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Issue No. 301 31 March 2006  

Deep Impact
No the sky didnít fall in, but there were an awful lot of acorns falling on Australian workers this week as John Howardís dream of a workplace without rights became a reality.


Interview: Organising In Cyberspace
Workers Online speaks to the ACTU's Union Organiser of the Year, Greg Harvey from the RTBU, who has been using cutting edge ways to communicate with a blue-collar workforce spread across five states.

Industrial: How Low Is Low
Neale Towart looks at the much hyped link between minimum wages and employment

Industrial: Cloak and Dagger
The Howard Govwernment has begun rolling out workshops to inform employers on how to use WorkChoices. Sean Ambrose sneaked through the doors for Workers Online.

Unions: Bad Medicine
Nathan Brown reports on how Australia Postís dodgy Faculty Nominated Doctor system is leaving sick workers feeling worse.

History: Right Turn, Clyde
Bob Gould believes news of Clyde Cameronís demise may be premature

Economics: Long Division
Kenneth Davidson looks at a successful political strategy

International: Union Proud
A University of California librarian calls for union labels to increase worker visibility

Politics: Howardís Sick Joke
Phil Doyle looks at an attack on one of the great achievements of the union movement

Indigenous: The year of living dangerously
That mob in parliament house seems to be hopelessly out of touch with Indigenous Australia. So much so, that Graham Ring wonders if the House on the Hill is becoming a Ďcultural museumí.

Review: Lights, Camera, Strike!
Mandrake the Electrician has been down to the video store over the summer and rounded up the Top Ten Union Movies of all time.

Culture: News Front
If the owners are selling off papers, perhaps the unions should buy them says Mark Dobbie.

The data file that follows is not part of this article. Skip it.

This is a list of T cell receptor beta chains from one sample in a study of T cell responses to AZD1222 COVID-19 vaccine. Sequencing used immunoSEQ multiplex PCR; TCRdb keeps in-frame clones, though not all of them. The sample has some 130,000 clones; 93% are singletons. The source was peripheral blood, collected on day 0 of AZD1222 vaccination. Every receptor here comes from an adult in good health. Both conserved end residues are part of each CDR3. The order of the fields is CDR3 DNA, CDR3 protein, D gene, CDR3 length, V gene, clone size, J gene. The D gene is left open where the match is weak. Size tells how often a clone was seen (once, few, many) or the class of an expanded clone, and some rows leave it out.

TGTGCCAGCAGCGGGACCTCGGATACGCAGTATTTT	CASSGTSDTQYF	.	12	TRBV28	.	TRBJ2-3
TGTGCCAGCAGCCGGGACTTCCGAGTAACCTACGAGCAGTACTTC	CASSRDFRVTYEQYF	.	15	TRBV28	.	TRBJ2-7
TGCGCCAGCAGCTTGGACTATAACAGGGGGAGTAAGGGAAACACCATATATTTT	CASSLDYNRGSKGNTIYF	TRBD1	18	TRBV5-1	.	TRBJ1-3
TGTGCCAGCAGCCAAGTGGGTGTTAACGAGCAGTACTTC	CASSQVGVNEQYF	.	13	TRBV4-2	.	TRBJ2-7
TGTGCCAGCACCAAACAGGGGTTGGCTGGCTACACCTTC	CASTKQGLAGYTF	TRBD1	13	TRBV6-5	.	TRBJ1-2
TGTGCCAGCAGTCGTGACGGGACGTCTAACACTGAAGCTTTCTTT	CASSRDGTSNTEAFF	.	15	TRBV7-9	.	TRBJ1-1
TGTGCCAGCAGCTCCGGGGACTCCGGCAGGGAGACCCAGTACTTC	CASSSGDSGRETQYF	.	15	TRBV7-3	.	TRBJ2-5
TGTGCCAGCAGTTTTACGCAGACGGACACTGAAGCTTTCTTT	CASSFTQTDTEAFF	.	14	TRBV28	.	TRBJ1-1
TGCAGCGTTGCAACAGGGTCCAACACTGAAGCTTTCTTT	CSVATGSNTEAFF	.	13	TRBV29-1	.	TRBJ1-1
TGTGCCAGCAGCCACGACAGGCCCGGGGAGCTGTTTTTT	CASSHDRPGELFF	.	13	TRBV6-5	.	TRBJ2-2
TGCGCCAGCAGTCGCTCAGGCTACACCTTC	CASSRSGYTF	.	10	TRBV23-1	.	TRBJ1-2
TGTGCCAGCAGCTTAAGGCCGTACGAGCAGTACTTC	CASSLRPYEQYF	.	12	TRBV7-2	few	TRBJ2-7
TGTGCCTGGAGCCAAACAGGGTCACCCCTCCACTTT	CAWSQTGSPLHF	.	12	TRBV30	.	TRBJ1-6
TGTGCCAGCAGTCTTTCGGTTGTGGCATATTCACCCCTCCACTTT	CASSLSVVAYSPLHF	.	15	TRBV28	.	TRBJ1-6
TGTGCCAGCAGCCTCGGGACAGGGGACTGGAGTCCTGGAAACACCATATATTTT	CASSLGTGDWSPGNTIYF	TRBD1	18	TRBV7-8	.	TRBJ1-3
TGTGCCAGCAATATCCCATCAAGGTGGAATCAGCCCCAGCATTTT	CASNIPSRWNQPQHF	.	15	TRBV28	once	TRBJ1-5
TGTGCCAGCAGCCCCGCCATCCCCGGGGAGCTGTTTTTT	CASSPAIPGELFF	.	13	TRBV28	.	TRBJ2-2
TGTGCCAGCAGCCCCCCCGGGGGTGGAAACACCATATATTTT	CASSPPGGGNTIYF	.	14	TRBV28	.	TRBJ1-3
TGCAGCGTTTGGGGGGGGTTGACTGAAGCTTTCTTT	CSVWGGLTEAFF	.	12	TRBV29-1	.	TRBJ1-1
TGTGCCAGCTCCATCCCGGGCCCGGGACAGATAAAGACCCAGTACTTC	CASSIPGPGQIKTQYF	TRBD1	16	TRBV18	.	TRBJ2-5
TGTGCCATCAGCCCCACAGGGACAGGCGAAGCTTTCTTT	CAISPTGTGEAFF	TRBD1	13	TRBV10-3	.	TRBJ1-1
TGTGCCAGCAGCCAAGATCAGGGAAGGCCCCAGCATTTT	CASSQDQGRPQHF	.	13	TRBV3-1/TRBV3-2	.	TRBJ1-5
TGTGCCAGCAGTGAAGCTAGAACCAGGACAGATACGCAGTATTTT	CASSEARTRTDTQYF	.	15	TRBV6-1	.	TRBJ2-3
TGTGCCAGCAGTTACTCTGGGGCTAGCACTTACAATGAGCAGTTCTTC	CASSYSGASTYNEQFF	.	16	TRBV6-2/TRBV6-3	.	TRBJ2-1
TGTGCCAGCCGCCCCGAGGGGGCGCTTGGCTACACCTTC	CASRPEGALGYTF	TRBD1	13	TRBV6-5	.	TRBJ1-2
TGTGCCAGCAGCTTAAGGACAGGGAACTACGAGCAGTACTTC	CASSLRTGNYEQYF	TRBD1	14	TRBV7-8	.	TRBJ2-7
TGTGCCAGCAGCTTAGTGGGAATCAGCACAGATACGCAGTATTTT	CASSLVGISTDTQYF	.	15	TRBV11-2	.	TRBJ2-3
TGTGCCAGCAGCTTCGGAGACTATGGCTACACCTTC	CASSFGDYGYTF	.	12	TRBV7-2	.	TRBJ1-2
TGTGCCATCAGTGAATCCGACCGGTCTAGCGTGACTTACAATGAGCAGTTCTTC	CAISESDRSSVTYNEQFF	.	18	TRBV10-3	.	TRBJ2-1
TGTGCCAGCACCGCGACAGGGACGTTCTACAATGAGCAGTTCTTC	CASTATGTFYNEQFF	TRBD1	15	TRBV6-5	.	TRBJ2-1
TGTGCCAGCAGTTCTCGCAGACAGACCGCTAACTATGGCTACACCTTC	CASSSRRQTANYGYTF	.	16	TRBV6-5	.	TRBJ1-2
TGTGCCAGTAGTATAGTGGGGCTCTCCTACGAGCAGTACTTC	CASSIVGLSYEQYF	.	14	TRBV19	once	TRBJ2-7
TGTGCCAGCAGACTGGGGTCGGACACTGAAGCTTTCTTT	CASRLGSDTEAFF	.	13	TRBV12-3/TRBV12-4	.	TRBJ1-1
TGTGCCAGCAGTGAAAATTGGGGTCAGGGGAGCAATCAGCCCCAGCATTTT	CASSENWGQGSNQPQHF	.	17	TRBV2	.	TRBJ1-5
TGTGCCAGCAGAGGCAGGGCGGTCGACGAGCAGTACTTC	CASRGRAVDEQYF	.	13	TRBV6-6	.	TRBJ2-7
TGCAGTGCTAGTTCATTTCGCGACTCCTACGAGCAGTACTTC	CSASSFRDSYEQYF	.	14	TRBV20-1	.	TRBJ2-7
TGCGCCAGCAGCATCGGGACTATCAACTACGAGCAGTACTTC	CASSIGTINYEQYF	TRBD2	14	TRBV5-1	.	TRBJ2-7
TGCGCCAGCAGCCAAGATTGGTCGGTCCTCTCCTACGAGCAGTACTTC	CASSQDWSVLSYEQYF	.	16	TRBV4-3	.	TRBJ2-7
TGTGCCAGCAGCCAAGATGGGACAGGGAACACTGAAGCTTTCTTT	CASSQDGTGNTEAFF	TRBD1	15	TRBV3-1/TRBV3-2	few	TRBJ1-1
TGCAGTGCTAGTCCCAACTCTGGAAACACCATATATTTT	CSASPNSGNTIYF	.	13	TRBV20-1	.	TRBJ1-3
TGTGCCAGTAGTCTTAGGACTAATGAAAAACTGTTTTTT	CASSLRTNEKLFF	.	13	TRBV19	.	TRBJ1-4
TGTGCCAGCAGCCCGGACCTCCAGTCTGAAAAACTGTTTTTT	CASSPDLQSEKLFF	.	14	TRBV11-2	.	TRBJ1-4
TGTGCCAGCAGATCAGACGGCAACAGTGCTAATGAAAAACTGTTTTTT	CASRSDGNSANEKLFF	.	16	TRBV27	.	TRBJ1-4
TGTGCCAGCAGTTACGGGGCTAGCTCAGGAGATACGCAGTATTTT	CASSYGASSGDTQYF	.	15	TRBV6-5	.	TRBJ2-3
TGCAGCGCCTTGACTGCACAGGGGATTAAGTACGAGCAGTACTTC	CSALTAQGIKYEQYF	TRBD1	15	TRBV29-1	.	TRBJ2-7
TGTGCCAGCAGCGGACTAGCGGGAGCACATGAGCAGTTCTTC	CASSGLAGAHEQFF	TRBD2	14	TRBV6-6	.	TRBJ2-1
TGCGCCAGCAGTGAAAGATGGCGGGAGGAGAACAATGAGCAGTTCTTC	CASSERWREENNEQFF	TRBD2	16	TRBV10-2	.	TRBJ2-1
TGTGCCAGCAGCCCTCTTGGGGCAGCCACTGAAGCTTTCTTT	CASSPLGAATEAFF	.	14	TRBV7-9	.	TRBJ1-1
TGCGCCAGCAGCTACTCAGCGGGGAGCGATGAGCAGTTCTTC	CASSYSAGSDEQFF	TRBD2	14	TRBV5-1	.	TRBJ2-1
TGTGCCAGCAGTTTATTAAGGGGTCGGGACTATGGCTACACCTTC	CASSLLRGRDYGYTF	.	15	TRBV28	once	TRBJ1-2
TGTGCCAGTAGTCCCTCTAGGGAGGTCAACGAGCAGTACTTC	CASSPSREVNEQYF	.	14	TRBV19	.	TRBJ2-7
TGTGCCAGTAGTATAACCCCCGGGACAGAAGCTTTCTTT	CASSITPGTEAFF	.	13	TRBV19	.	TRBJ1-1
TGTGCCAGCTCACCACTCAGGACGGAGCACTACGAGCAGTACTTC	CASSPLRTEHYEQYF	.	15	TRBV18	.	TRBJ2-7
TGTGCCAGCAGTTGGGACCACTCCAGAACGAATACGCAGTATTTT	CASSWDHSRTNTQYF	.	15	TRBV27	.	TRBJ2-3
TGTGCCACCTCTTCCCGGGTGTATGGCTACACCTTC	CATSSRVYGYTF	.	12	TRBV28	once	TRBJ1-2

Doctors Orders - Take a Walke

 Teens Changing the Landscape

 Voters Desert Howard

 Electrical Boss Zaps Safety

 Buggers in Office

 Pub With No Beer

 Telstra's Townsville Shocker

 ABCC: Safety a Gas

 Rough Night Pays Off

 Game, Set, Match Building Workers

 Feds AWA Offers No Choice


The Soapbox
Australian Fascism
Rowan Cahill critiques Gerard Hendersonís unique take on history

Westie Wing
Will Westie's Wings be clipped, or will the Hills Angels repent and deliver?

The Locker Room
The Heart Of The Matter
Phil Doyle rolls up the red carpet and celebrates the death of an old foe

 Sing-a-Long Unions
 The Earl Speaks
 Market's Blind
 Hi Guys!
 Let Us Rejoice
 Tom's Bit
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ABCC: Safety a Gas

John Howard's building industry police force is sniffing around workers exposed to Legionella and gas leaks at a Victorian construction site.

ABCC efforts to interfere in a health and safety dispute were brushed by the Australian Industrial Relations Commission, last week.

Witnesses say employees were throwing up and calling for first aid following a gas leak at the Shedden Uhde job in Corio.

The company used Howard's laws to keep union officials, concerned about member safety, off the site.

After the gas leak, 260 people walked out to meet union reps.

Workers returned to work when immediate safety concerns were addressed, but not before the matter was referred to the Australian Industrial Relations Commission.

Under Workchoices laws the AIRC had no choice but to recommended a return to work in one of the first examples of the industrial umpire being stripped of discretionary powers to refer the dispute to conciliation.

Shedden Uhde said Legionella and gas leaks posed no threat to employees.

Emma Walters, for the CFMEU, told the Commission the stoppage was not "industrial action" but "a cessation of work" in accordance with Victoria's Occupational Health and Safety Act. She confirmed union officials had been denied entry to the site in breach of the State Act.

The Australian Building and Construction Commission, represented by law firm Freehills, unsuccessfully sought to intervene in what the company claimed was "industrial action".

"This is a genuine occupational health and safety issue," says Electrical Trades Union spokesperson Phil Cleary. "Workers are frustrated by the intention of the company to use Workchoices."

The case is listed for hearing again this Thursday.


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